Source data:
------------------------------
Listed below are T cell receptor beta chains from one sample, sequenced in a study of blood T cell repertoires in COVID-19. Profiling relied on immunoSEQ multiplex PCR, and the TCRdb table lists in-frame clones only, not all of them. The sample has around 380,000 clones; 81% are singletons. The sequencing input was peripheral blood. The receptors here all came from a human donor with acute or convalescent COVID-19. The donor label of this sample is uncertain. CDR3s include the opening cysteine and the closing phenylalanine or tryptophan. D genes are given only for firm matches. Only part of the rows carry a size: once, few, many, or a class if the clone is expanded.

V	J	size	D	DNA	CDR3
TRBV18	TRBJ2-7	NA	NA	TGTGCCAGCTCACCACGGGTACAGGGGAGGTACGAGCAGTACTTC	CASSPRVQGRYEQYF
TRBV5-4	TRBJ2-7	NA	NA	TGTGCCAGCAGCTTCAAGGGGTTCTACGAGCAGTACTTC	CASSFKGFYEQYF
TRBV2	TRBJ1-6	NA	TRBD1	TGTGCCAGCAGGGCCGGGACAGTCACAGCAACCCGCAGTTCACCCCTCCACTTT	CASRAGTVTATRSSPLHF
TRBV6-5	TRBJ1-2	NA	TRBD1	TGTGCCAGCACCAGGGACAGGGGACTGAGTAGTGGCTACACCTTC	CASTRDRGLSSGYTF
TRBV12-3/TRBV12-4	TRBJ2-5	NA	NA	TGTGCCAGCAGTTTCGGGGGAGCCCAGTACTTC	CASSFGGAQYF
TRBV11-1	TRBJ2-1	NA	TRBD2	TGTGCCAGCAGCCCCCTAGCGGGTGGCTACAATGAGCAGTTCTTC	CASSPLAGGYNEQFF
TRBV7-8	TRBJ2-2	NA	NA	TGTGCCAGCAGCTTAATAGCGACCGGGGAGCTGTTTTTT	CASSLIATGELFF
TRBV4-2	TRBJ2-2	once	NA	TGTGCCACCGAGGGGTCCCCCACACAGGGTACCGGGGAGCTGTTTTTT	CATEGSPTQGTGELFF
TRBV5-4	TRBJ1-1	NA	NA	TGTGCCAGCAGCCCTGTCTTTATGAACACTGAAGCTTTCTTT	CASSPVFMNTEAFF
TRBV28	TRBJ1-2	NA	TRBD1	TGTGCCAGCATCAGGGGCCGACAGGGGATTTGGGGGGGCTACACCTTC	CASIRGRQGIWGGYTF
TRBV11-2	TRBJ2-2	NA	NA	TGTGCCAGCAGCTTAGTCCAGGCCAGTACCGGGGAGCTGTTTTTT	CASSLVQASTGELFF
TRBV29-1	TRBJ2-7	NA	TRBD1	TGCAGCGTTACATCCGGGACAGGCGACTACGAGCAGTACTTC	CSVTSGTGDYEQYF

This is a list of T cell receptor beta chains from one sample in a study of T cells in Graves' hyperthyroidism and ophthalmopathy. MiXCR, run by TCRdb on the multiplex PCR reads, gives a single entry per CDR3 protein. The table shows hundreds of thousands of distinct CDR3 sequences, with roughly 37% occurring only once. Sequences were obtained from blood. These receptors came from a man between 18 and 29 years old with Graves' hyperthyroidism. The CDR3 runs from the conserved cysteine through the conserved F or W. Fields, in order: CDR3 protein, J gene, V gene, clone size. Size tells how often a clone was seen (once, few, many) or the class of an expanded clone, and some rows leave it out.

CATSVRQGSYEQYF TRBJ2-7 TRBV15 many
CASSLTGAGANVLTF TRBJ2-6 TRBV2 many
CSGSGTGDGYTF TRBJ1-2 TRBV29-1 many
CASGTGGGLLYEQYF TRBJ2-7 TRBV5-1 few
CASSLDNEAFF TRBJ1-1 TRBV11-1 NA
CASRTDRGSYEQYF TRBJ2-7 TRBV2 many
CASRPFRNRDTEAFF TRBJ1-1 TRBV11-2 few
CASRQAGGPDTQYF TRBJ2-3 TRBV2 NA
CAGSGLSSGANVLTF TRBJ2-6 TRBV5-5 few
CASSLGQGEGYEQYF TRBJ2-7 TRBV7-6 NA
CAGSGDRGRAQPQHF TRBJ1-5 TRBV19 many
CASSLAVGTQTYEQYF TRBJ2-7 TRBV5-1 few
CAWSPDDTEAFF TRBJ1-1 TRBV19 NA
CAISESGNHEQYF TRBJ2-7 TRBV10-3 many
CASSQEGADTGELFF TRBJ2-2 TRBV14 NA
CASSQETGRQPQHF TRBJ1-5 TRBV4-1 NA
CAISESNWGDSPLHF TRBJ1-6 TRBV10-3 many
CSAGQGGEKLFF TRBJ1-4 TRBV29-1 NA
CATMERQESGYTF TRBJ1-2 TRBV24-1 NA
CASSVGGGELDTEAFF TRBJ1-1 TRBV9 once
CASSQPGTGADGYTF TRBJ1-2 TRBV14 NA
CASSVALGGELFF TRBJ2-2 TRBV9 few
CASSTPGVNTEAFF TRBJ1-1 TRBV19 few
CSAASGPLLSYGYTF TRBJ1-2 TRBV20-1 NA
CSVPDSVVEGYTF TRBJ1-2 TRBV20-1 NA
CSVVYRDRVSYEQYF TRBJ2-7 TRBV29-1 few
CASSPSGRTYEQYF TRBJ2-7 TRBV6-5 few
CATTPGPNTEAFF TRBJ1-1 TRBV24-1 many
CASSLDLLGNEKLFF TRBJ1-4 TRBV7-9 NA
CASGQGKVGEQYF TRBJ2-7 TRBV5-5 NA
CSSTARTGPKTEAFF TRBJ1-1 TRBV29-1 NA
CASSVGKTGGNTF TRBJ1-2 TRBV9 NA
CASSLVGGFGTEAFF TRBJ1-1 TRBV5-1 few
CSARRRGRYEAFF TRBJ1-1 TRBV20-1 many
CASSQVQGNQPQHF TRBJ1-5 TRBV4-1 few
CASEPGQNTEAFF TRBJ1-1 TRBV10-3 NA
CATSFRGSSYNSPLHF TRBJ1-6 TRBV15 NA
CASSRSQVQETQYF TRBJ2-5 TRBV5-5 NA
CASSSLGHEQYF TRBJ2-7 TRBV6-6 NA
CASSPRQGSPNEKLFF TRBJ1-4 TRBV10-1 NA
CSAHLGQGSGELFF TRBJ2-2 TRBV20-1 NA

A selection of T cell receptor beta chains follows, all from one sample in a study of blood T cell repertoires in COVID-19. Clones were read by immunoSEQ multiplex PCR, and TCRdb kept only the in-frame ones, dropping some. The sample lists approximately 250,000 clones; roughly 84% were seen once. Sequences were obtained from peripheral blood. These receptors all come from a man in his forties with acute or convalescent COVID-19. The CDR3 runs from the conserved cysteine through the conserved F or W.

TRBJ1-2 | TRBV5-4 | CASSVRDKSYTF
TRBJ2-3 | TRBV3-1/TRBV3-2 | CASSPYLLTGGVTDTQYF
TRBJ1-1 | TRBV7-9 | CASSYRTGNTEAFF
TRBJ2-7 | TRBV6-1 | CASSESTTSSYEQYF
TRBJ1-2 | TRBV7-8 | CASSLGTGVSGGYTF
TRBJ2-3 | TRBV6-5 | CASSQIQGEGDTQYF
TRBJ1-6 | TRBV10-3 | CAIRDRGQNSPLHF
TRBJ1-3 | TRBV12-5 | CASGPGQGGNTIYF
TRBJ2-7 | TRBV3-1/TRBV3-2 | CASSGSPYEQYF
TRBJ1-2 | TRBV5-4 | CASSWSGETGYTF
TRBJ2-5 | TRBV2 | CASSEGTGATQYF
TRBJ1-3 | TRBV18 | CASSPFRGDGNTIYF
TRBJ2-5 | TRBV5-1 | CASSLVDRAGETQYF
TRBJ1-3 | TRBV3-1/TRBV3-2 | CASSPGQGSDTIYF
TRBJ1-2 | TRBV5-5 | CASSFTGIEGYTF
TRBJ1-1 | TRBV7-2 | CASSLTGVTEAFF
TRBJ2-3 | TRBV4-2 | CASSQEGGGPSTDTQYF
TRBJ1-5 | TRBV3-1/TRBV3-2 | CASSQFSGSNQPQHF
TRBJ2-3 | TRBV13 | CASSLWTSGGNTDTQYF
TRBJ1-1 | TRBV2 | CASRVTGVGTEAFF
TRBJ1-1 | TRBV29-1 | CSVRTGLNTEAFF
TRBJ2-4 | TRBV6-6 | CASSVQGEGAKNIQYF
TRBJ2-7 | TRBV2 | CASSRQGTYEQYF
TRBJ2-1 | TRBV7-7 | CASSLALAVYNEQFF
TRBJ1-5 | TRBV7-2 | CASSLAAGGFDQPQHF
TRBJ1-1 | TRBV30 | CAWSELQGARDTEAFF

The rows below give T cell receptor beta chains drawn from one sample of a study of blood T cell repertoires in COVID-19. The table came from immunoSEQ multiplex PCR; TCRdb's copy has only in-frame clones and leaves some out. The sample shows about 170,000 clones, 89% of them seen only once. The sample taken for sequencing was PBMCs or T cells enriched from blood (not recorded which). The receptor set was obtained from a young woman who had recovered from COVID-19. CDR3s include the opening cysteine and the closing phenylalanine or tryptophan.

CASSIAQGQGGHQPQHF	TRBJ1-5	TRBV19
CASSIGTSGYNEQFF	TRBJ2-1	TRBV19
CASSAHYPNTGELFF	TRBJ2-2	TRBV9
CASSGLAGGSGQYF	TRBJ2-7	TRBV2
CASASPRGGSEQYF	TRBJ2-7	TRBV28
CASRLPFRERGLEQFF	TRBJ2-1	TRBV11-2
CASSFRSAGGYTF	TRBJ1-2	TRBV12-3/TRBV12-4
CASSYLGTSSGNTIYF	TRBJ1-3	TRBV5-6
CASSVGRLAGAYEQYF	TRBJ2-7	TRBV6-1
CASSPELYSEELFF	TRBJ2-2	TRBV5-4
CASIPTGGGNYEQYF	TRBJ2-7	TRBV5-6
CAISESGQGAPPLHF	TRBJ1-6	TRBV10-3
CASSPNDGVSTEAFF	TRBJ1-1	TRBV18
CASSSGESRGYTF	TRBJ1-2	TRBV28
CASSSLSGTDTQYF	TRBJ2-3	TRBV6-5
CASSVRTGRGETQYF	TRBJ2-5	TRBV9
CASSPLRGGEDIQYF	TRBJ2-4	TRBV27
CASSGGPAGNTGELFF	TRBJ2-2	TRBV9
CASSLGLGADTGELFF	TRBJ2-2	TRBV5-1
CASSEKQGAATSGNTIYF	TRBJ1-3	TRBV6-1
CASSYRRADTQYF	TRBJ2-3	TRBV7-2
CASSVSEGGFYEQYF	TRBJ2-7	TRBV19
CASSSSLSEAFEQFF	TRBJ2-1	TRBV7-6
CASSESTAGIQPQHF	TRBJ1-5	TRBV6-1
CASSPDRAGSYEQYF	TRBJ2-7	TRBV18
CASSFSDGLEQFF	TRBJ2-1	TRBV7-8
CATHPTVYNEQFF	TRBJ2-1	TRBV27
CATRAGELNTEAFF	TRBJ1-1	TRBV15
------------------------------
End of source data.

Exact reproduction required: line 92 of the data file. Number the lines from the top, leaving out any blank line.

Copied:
CASSYLGTSSGNTIYF	TRBJ1-3	TRBV5-6